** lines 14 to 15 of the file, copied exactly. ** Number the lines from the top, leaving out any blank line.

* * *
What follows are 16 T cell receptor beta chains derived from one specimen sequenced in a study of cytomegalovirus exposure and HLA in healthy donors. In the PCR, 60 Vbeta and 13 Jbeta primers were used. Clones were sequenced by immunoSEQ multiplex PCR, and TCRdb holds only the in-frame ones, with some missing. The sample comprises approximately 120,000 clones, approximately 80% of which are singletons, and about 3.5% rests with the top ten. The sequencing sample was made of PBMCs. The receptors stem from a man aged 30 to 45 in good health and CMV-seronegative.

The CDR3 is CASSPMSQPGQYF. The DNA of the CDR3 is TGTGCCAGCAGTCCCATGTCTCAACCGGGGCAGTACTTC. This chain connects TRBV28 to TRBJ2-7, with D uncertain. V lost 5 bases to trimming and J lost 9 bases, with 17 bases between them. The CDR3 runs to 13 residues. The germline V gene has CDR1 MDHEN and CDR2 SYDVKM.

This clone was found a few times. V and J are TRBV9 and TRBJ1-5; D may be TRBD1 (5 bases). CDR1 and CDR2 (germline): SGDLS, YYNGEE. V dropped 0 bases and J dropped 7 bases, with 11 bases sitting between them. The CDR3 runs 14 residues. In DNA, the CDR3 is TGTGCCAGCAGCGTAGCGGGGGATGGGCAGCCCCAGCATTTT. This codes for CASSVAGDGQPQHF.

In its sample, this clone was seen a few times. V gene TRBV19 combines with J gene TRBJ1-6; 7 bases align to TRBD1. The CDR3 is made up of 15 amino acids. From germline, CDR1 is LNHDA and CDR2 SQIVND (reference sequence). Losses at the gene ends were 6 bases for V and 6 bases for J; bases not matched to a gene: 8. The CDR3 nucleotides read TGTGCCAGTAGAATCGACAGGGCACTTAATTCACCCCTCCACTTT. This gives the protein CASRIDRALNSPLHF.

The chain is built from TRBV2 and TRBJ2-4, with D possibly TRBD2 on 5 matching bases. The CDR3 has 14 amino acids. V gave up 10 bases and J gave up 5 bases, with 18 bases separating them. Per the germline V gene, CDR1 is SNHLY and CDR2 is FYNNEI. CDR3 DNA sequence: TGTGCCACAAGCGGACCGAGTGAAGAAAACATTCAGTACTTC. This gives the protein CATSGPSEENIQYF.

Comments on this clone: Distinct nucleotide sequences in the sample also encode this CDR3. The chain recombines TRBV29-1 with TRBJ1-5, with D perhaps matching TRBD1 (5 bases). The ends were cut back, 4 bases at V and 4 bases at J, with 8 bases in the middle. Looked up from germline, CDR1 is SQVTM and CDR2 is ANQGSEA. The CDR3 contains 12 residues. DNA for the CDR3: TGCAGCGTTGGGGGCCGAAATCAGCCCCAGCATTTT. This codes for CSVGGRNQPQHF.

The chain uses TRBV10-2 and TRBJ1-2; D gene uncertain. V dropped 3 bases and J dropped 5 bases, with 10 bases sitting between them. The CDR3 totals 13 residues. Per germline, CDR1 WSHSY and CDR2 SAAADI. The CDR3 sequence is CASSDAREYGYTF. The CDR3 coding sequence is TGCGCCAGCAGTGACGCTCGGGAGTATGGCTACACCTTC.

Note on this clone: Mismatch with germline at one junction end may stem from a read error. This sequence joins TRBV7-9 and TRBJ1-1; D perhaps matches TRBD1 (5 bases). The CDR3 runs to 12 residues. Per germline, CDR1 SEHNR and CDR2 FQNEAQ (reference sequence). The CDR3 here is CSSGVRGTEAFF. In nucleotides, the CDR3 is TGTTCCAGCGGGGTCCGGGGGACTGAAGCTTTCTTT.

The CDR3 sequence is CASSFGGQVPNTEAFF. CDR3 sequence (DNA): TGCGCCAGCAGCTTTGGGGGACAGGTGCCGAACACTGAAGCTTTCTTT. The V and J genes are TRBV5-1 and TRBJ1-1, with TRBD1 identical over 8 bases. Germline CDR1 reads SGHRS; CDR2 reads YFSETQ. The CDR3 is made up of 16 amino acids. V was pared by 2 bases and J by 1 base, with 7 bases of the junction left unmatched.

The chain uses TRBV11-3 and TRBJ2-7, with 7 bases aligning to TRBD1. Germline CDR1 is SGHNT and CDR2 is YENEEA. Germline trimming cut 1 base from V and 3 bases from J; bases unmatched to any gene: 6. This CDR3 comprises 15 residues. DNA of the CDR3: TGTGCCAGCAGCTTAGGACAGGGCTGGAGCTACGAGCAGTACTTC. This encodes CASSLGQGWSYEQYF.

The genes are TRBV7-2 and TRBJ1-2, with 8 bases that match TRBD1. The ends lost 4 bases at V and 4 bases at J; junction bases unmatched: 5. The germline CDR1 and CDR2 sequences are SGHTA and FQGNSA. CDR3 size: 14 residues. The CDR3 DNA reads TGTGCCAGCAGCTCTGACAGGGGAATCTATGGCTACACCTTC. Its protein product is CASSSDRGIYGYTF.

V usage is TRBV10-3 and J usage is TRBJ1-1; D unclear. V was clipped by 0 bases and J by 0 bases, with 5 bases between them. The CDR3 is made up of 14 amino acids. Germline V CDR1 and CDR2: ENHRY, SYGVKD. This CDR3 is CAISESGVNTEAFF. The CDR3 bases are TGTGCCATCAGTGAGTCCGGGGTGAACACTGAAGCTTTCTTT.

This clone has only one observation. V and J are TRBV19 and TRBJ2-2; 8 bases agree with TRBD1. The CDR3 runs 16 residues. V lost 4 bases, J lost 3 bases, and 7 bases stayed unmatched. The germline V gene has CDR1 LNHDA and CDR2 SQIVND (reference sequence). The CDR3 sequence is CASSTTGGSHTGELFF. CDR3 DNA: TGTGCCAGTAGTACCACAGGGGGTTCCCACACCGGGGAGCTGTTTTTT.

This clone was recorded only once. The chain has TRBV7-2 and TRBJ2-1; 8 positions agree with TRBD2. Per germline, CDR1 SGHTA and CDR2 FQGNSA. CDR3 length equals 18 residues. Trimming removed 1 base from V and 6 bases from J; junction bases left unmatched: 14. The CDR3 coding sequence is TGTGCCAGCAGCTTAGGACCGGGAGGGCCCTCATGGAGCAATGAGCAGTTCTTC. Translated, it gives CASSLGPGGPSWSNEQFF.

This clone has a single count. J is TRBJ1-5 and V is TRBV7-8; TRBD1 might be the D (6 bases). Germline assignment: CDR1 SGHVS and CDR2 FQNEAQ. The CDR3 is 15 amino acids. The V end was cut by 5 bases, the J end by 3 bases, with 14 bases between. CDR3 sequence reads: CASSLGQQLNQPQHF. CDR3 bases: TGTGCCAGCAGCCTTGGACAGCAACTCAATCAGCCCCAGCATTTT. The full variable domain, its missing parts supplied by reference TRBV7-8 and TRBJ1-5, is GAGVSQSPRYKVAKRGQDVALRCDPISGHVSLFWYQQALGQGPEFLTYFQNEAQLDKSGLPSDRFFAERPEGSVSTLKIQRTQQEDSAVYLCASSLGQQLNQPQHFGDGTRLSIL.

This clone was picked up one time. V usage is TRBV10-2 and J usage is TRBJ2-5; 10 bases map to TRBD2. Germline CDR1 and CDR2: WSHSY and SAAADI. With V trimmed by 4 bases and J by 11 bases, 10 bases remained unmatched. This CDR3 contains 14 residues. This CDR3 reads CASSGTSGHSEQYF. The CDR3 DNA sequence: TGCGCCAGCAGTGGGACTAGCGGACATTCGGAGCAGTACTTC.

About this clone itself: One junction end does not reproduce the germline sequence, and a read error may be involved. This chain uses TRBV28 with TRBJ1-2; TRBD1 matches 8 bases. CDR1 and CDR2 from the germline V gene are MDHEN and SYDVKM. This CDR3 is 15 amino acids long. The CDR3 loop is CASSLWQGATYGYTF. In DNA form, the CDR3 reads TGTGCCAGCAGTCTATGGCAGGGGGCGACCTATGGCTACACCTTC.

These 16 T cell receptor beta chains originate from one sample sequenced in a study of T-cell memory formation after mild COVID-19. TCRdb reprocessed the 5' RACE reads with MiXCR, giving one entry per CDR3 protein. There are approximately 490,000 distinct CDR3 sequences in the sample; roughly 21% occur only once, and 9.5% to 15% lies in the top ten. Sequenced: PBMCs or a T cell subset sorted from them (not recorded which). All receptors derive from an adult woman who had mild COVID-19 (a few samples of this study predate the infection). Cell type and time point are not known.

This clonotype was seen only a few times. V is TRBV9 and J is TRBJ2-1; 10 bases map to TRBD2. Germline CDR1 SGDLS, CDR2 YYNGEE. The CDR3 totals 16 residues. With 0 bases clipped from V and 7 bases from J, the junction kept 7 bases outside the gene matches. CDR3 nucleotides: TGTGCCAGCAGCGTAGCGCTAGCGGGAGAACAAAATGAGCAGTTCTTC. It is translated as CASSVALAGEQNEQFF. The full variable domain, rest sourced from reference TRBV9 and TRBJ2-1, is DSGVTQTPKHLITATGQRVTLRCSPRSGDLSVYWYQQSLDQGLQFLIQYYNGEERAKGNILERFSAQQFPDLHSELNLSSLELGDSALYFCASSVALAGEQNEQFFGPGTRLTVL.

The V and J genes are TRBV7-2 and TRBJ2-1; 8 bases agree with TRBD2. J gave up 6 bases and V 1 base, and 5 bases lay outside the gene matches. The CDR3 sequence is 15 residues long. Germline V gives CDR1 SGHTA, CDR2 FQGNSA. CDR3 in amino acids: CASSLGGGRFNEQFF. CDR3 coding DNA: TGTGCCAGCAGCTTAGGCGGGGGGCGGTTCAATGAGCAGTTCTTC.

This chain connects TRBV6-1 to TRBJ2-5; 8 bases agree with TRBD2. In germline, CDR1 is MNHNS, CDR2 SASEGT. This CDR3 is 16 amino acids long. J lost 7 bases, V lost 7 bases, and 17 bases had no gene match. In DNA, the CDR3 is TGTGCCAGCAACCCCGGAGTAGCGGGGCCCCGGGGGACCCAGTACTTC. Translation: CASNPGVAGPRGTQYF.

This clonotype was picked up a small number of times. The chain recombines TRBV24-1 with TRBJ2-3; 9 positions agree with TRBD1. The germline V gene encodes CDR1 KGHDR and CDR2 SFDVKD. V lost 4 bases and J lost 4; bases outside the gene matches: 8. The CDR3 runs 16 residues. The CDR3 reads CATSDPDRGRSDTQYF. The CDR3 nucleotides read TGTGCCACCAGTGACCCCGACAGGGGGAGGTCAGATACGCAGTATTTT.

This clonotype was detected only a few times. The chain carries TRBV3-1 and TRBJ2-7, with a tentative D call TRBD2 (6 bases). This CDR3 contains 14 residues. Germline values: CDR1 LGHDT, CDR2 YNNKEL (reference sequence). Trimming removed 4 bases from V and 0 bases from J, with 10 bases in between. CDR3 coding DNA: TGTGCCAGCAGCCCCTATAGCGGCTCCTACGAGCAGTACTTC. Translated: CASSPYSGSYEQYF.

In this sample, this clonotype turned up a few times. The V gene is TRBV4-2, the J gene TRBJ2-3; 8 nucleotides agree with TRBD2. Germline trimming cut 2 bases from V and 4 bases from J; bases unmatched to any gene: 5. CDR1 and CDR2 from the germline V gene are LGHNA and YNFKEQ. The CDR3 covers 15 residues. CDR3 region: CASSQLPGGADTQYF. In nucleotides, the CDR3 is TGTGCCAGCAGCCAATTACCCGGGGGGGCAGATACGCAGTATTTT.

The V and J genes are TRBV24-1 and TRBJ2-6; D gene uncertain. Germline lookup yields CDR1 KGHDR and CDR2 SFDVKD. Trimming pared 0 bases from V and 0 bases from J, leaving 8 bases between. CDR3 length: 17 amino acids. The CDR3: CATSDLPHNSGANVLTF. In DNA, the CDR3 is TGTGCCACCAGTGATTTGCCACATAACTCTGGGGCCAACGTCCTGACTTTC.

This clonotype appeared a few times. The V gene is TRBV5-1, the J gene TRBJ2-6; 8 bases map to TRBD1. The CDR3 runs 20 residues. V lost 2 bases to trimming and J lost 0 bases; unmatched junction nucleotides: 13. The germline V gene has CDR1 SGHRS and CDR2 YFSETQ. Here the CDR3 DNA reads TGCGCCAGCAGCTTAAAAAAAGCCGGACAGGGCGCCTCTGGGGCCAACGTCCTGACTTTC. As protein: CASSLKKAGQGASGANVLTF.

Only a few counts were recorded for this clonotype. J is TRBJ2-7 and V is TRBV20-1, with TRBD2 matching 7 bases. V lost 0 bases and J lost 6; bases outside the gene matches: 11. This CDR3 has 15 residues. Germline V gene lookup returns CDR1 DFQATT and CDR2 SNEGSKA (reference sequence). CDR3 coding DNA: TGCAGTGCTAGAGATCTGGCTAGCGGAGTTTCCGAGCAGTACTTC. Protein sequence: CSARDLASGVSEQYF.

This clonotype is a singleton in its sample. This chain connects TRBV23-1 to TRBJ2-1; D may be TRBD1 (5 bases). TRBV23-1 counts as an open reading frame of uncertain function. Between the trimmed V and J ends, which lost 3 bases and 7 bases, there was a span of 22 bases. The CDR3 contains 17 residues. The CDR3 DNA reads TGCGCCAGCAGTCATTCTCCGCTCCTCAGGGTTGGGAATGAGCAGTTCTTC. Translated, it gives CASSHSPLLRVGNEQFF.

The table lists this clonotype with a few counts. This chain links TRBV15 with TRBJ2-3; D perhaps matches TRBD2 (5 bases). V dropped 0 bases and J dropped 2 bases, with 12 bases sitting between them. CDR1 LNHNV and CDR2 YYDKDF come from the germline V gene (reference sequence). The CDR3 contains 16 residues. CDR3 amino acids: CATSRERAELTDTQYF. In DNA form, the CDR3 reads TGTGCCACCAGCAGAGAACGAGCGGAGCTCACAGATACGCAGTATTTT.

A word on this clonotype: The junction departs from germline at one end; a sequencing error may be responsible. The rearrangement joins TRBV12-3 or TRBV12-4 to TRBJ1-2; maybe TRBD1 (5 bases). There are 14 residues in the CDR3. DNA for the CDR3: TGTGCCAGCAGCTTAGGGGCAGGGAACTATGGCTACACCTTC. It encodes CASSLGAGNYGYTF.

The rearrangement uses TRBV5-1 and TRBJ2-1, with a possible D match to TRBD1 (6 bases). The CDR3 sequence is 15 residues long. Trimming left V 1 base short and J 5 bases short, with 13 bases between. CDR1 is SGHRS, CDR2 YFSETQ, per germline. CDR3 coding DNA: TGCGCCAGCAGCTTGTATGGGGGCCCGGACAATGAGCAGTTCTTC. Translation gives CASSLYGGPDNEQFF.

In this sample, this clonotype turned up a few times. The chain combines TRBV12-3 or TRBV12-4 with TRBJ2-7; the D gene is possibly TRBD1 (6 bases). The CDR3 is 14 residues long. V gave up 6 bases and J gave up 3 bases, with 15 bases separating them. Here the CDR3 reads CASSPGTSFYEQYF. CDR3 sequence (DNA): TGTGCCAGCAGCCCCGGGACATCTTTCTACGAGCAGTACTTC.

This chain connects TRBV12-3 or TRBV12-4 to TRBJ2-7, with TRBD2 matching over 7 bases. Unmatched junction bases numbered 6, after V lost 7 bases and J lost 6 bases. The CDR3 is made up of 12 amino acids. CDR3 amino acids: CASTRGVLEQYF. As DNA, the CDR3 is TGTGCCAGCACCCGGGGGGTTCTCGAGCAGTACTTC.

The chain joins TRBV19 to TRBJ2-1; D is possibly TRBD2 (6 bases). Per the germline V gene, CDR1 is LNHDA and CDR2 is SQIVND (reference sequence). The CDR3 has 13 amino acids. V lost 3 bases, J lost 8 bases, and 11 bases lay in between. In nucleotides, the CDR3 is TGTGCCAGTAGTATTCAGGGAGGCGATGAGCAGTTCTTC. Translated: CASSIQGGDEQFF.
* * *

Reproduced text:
This clone was recorded only once. The chain has TRBV7-2 and TRBJ2-1; 8 positions agree with TRBD2. Per germline, CDR1 SGHTA and CDR2 FQGNSA. CDR3 length equals 18 residues. Trimming removed 1 base from V and 6 bases from J; junction bases left unmatched: 14. The CDR3 coding sequence is TGTGCCAGCAGCTTAGGACCGGGAGGGCCCTCATGGAGCAATGAGCAGTTCTTC. Translated, it gives CASSLGPGGPSWSNEQFF.

This clone has a single count. J is TRBJ1-5 and V is TRBV7-8; TRBD1 might be the D (6 bases). Germline assignment: CDR1 SGHVS and CDR2 FQNEAQ. The CDR3 is 15 amino acids. The V end was cut by 5 bases, the J end by 3 bases, with 14 bases between. CDR3 sequence reads: CASSLGQQLNQPQHF. CDR3 bases: TGTGCCAGCAGCCTTGGACAGCAACTCAATCAGCCCCAGCATTTT. The full variable domain, its missing parts supplied by reference TRBV7-8 and TRBJ1-5, is GAGVSQSPRYKVAKRGQDVALRCDPISGHVSLFWYQQALGQGPEFLTYFQNEAQLDKSGLPSDRFFAERPEGSVSTLKIQRTQQEDSAVYLCASSLGQQLNQPQHFGDGTRLSIL.